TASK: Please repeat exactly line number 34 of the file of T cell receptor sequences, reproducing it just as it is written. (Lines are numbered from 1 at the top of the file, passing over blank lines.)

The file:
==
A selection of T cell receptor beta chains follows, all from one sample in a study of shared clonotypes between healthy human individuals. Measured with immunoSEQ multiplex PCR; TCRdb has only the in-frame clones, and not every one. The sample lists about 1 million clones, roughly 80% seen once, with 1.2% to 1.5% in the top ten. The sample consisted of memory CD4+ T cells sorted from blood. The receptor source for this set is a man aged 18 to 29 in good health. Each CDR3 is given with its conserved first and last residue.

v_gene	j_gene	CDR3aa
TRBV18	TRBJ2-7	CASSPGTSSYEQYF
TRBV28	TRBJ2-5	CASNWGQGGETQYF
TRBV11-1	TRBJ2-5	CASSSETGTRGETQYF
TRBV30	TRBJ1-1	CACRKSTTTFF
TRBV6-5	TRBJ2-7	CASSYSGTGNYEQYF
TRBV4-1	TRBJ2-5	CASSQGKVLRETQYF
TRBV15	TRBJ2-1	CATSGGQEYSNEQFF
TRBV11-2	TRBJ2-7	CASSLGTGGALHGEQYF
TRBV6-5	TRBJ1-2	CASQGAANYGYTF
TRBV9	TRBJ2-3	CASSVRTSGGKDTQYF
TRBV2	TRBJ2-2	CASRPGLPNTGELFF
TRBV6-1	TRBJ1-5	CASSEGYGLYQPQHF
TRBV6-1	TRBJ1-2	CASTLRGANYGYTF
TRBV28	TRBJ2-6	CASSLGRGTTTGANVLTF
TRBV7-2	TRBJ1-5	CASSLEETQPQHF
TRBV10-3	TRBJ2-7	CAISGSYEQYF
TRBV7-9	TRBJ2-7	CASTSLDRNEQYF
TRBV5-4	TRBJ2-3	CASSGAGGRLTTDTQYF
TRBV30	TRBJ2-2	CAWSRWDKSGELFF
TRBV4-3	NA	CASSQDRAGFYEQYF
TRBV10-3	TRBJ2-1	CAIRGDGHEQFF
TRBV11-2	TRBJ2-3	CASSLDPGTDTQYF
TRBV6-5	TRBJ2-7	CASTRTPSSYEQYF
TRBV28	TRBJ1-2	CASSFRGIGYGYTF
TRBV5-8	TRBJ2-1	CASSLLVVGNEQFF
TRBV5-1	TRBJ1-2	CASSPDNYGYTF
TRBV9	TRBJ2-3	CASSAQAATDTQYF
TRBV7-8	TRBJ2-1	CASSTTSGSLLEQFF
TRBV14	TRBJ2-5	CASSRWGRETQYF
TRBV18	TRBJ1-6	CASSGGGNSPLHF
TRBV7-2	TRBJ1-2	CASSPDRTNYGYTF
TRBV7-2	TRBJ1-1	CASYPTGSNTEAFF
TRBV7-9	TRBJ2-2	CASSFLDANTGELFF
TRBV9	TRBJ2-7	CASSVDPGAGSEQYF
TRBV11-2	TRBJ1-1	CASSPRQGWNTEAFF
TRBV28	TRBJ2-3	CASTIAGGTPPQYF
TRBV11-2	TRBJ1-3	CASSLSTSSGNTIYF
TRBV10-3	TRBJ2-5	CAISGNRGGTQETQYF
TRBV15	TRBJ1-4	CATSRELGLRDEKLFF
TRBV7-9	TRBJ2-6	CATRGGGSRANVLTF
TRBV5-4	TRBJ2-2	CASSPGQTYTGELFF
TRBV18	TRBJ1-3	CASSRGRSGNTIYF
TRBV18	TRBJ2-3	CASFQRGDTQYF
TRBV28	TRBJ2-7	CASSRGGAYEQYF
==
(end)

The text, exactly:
TRBV7-2	TRBJ1-1	CASYPTGSNTEAFF